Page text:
It's Not What I do,
It's Who I Am
I was born neat; my father taught me how to be organized. As the youngest of five kids growing up on Long Island, shopping was a favorite pastime. But after earning a degree in environmental science and living on my own for a few years I realized something had to change.
One day over 16 years ago, after living in my Brooklyn apartment for about a year, I looked around and realized I didn’t love my apartment. I never invited friends or family over because I didn’t feel like the space reflected me. I had a closet full of clothes that I didn’t wear. My first thought was, “I’ll buy new stuff.” Then I realized that I just bought all this stuff! I didn’t have a problem buying; it was how I was buying that was the problem. I had little connection with the things I bought, and that was the key.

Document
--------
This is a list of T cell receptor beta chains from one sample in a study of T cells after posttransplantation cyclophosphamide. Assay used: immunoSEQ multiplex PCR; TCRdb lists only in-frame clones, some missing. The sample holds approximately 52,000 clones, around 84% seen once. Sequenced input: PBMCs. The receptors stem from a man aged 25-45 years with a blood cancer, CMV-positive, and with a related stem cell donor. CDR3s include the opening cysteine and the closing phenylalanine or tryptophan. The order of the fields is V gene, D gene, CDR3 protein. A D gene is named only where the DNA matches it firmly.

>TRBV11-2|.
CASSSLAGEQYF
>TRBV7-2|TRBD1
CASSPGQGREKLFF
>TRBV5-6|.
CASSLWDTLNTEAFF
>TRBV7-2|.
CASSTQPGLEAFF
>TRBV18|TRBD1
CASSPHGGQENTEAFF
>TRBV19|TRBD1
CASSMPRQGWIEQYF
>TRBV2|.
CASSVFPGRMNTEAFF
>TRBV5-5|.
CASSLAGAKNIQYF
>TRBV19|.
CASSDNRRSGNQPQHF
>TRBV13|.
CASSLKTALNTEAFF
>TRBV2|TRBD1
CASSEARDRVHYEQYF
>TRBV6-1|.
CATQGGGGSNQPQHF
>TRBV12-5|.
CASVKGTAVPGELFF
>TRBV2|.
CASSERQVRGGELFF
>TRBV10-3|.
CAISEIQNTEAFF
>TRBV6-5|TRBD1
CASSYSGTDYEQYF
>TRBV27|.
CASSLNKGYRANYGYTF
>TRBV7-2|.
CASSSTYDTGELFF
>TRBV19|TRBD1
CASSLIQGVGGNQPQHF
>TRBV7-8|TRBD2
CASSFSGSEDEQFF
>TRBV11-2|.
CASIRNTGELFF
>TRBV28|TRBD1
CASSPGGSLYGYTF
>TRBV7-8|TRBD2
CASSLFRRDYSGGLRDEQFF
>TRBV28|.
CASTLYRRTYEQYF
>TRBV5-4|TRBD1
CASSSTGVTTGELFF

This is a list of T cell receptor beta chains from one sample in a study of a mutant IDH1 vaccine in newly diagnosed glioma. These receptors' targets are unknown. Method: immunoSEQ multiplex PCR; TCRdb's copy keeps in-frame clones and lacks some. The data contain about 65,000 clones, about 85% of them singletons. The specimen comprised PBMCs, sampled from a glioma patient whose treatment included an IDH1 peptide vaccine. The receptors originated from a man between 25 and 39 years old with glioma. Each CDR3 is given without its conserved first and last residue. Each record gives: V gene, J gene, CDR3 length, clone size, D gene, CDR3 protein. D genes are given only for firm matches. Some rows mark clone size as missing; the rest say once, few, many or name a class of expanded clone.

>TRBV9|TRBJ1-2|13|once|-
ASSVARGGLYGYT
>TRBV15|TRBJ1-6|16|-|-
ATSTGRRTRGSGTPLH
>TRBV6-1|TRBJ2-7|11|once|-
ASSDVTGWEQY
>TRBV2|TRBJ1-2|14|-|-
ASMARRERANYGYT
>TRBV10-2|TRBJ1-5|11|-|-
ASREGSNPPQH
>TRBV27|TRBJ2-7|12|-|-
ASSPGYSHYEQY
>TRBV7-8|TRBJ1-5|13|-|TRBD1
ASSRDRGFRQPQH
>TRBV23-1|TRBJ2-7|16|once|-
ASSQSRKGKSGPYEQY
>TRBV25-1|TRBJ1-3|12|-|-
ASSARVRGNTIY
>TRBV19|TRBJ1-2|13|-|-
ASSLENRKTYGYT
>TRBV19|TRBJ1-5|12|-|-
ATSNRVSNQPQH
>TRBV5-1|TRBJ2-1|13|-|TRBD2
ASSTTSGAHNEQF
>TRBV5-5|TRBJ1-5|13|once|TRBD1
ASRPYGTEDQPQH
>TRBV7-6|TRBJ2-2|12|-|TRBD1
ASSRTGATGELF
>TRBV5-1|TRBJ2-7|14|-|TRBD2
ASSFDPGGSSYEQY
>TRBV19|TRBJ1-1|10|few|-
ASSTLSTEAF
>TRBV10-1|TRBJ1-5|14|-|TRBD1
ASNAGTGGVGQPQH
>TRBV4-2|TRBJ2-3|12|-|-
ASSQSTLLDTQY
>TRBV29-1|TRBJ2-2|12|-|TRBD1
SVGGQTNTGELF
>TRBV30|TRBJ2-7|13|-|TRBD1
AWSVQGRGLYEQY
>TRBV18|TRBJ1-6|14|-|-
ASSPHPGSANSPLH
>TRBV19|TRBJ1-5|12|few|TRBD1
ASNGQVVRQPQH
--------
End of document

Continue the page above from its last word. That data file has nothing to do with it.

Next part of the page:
As a self-reformed shopaholic, living simply is a lifestyle I sought out.
It took time, but changing the way I see the things in my life – and more importantly how I bring new things into my life – has forever enriched every aspect of my life. As a self-reformed shopaholic, I instinctively want and buy less. I have less and love more. I love my space, and getting there is easier than you think.